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Sungwook Hong and Inchul Shin

is the small-scale roughness, is the wavelength, and θ is the view angle. 3. Data and methods a. Small-scale roughness retrieval In general, calculation of specular reflectivity at a given frequency and incidence angle using the Fresnel equation requires a priori information on the surface. In many cases, the dielectric property of the surface is not known because of the variety, heterogeneity, and complexity of the surface component and physical state. To use the observed polarization

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Allison McComiskey and Richard A. Ferrare

that it is a primarily light-scattering aerosol. Despite the recognition that there would be an attendant effect from absorbing aerosol, no estimate could be made for lack of knowledge of their mass, optical properties, and distribution. While containing substantial uncertainty, these estimates of cooling by aerosol are of a magnitude that could offset the warming caused by increases in greenhouse gases over the industrial period. The tenet of the ARM Program at the outset was to improve the

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S. A. Young, C. M. R. Platt, R. T. Austin, and G. R. Patterson

Introduction The effects of clouds on the earth’s radiation budget are still little known and understood only approximately. For example, Le Treut et al. (1994) show that two different cloud parameterizations for midlevel clouds give cloud solar and infrared radiative forcings that both differ by up to 20 W m −2 in some regions. In a survey of GCMs, Browning (1994) listed cloud cover and optical properties as among the highest stated priorities for GCM development. Basically, cloud

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Joanna Slawinska, Wojciech W. Grabowski, Hanna Pawlowska, and Andrzej A. Wyszogrodzki

concentration to the extremely inhomogeneous mixing leads to a decrease of PDF for small τ s and an increase for τ > 10. However, changes in the PDFs between PRISTINE and POLLUTED cases are smaller than in G06 , consistent with only the first indirect effect considered here (i.e., changes of r e alone), whereas both the first and the second indirect effects were considered in G06 (i.e., changes in both r e and LWP). To document the impact of various mixing scenarios on mean optical properties of

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J. Li and Qilong Min

1. Introduction In recent years, atmospheric aerosols have been considered important for climate change because their direct forcing and indirect forcing are appreciable to alter the radiative balance. Among all aerosols, sulfate aerosols have been paid most attention, since sulfate aerosols over land are mostly an anthropogenic product and since the optical properties and size distributions of sulfate aerosols could be reasonably well known. Most of studies on atmospheric aerosol are focused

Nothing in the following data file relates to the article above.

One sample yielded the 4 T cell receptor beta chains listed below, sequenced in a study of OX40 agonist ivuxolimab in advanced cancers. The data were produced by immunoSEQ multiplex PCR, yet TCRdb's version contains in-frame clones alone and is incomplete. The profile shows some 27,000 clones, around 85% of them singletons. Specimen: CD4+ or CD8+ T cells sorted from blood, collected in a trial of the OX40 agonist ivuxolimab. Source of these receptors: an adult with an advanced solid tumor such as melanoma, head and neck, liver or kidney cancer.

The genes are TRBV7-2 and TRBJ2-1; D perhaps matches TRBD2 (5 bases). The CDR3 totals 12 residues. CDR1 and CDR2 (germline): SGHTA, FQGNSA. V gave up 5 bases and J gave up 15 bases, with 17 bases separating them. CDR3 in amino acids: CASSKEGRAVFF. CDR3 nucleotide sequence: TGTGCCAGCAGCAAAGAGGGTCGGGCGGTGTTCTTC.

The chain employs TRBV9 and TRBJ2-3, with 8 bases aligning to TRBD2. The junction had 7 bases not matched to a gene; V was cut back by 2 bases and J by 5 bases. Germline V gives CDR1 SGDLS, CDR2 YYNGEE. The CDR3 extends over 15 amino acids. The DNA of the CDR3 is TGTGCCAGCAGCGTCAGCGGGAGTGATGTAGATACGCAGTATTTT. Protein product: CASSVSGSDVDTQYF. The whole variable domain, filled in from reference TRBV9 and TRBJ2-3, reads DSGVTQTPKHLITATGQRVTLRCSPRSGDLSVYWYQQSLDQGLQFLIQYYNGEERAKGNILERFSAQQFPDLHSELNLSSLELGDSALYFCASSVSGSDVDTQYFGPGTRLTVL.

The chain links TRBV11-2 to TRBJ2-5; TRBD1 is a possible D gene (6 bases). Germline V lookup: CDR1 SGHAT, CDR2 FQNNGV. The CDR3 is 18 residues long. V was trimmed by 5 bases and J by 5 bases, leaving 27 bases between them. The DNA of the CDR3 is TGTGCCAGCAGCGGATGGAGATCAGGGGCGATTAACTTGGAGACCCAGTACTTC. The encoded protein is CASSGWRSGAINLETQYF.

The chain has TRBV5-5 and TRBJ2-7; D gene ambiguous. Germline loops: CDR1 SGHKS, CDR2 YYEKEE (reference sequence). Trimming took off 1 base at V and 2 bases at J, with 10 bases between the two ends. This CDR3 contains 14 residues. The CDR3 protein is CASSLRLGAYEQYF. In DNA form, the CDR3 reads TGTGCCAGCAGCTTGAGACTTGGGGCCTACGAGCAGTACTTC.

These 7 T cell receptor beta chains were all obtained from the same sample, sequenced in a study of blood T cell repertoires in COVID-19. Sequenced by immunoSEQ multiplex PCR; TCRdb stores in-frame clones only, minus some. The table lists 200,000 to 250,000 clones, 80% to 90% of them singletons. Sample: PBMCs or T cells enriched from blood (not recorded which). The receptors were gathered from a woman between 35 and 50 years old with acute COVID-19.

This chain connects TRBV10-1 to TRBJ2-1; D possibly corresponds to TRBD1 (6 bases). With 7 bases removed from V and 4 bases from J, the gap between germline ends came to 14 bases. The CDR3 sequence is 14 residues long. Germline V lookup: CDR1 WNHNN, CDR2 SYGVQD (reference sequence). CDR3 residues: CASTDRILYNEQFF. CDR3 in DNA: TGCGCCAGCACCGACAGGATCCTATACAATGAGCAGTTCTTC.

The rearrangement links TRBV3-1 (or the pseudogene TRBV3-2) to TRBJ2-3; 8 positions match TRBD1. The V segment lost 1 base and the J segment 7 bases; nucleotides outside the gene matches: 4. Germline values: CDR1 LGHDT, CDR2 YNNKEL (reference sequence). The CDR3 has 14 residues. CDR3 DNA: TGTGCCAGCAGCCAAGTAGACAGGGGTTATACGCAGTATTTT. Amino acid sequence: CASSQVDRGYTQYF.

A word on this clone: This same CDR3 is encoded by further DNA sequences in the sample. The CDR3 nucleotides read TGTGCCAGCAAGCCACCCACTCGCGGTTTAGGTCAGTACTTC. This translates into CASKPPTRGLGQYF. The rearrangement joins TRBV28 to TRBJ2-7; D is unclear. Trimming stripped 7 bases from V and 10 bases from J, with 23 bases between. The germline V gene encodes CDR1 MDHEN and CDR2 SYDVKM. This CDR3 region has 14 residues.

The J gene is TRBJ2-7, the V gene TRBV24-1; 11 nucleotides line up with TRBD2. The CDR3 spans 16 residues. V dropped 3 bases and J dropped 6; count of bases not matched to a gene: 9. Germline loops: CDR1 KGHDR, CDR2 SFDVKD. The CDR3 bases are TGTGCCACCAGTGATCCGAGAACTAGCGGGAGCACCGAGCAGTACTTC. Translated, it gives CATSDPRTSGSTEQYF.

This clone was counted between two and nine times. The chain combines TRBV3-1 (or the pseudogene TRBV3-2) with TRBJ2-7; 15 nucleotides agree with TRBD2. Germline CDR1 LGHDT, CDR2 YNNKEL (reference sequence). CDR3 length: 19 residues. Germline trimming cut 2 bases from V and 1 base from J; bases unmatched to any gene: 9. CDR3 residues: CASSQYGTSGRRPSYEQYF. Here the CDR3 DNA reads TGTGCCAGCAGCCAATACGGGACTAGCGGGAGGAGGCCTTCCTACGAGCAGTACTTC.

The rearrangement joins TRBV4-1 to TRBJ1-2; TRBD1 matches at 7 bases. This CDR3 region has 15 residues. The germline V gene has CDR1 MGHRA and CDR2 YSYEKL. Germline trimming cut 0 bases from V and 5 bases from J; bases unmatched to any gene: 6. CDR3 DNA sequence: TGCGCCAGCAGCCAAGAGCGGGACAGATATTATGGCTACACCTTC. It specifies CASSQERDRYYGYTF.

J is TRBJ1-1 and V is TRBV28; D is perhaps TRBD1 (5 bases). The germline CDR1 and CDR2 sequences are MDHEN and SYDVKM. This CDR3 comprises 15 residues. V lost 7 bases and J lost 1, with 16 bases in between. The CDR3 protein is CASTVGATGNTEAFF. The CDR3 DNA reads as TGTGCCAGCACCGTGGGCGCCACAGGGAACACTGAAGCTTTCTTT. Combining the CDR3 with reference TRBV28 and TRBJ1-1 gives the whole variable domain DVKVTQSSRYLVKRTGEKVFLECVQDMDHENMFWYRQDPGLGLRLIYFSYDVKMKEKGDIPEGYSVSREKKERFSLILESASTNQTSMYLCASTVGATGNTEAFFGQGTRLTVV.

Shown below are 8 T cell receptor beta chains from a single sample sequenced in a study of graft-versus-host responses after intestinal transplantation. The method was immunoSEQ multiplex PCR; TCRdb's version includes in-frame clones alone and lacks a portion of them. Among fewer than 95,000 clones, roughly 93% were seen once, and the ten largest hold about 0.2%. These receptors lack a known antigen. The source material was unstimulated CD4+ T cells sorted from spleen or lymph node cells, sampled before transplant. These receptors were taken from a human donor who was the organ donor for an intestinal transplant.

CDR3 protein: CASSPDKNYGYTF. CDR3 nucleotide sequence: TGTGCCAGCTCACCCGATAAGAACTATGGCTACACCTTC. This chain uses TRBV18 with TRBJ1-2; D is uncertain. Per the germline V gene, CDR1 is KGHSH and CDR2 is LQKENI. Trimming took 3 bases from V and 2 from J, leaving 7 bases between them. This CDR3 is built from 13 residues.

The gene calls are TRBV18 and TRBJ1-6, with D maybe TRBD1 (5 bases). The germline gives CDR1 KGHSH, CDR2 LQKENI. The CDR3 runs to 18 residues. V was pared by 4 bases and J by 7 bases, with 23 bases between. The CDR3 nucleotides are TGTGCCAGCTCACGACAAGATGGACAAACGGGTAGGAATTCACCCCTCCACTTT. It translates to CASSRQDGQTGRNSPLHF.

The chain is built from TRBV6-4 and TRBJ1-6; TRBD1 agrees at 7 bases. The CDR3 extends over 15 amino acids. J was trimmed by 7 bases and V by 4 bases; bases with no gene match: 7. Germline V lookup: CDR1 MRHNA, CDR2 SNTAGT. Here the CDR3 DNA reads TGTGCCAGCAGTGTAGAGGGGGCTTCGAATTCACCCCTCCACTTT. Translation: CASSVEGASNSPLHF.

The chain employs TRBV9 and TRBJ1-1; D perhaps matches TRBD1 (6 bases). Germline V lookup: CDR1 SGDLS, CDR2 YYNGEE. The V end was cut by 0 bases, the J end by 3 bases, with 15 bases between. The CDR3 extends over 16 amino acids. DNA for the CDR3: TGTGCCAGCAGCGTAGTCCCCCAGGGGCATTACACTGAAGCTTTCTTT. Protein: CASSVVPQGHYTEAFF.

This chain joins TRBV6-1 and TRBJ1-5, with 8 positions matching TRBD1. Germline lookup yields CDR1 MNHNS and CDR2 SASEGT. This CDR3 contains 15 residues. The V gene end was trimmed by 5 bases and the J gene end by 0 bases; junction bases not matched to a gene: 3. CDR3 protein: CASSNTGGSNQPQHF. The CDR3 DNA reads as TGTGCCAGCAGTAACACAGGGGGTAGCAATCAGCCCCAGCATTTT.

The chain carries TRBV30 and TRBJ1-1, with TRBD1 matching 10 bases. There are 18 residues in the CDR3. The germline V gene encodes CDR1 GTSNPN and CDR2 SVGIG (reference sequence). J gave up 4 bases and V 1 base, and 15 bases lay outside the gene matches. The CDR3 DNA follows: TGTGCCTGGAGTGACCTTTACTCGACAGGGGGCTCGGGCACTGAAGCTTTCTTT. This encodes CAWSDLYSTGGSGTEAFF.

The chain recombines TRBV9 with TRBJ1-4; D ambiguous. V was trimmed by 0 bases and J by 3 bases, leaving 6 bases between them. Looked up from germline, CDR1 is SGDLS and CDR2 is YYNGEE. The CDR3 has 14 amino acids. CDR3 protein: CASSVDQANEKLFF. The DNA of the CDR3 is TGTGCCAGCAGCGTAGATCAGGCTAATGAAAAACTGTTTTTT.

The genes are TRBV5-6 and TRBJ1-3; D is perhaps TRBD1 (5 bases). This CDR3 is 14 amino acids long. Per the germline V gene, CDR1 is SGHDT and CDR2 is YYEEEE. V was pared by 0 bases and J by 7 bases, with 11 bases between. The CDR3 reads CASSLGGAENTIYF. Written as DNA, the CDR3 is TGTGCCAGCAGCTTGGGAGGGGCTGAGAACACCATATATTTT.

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Alberto Adriani, Francesco Cairo, Maurizio Viterbini, Stefania Mandolini, Lucio Pulvirenti, and Guido Di Donfrancesco

of a better understanding of PSC properties, during the last few years joint lidar and optical particle counters (OPC) measurements were carried out in Antarctica ( Deshler et al. 1991 ; Adriani et al. 1992 ). While the OPC was able to assess particle concentrations and sizing, the lidar could give a contemporary measurement of the aerosol volume cross section for backscattered signals and information on the depolarizing properties of the particles, hence their thermodynamical phase. In the

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Graeme L. Stephens and John C. Scott

148 JOURNAL OF ATMOSPHERIC AND OCEANIC TECHNOLOGY VOLUME2A High Speed Spectra!!y Scanning Radiometer (SPERAD) for Airborne Measurements of Cloud Optical Properties GRAEME L. STEPHENS AND JOHN C. SCOTTCSIRO Division of Atmospheric Research, Aspendale, Victoria, Australia. 3195(Manuscript received 28 December 1983~ in final form 7 September 1984) The overall design of a radiometer and data

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Philip B. Russell and Gerald W. Grams

SF. PTEm~l;.~1975 PHILIP B. RUSSELl. AND GERAI. D W. GRAMS 1037Application of Soil Dust Optical Properties in Analytical Models of Climate Change PHILIP B. RUSSELL Stanford Research Institute, Menlo Park, Cahf. 94025 GER^Ln W. GRA~4SNational Cenler for A tmospherlc Research? J~oulder, Colo. 80303(Manuscript received 19 August 1974, in revised form 3 February 1975

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Y. Knyazikhin, R. B. Myneni, A. Marshak, W. J. Wiscombe, M. L. Larsen, and J. V. Martonchik

) How can information on small-scale drop variability be incorporated into the radiative transfer equation? 3) What is the effect of ignoring small-scale variability on cloud optical properties? The objective of this paper is to address these questions. This paper is organized as follows. In sections 2 and 3 , aircraft data on liquid water drop sizes measured by the Forward Scattering Spectrometer Probe (FSSP) during the First International Satellite Cloud Climatology Project (ISCCP) Regional

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Mikhail D. Alexandrov, Alexander Marshak, Brian Cairns, Andrew A. Lacis, and Barbara E. Carlson

reported method ( Alexandrov et al. 2002b ). The retrieval products include daily time series of the aerosol optical thickness in all spectral channels and at a reference wavelength of 550 nm, column mean aerosol particle size, and NO 2 and ozone column amounts. As part of the data processing, a spectrally self-consistent instrument calibration is determined from the data. In this paper we describe scaling properties of the aerosol optical thickness (AOT) at the 550-nm wavelength. This (derived

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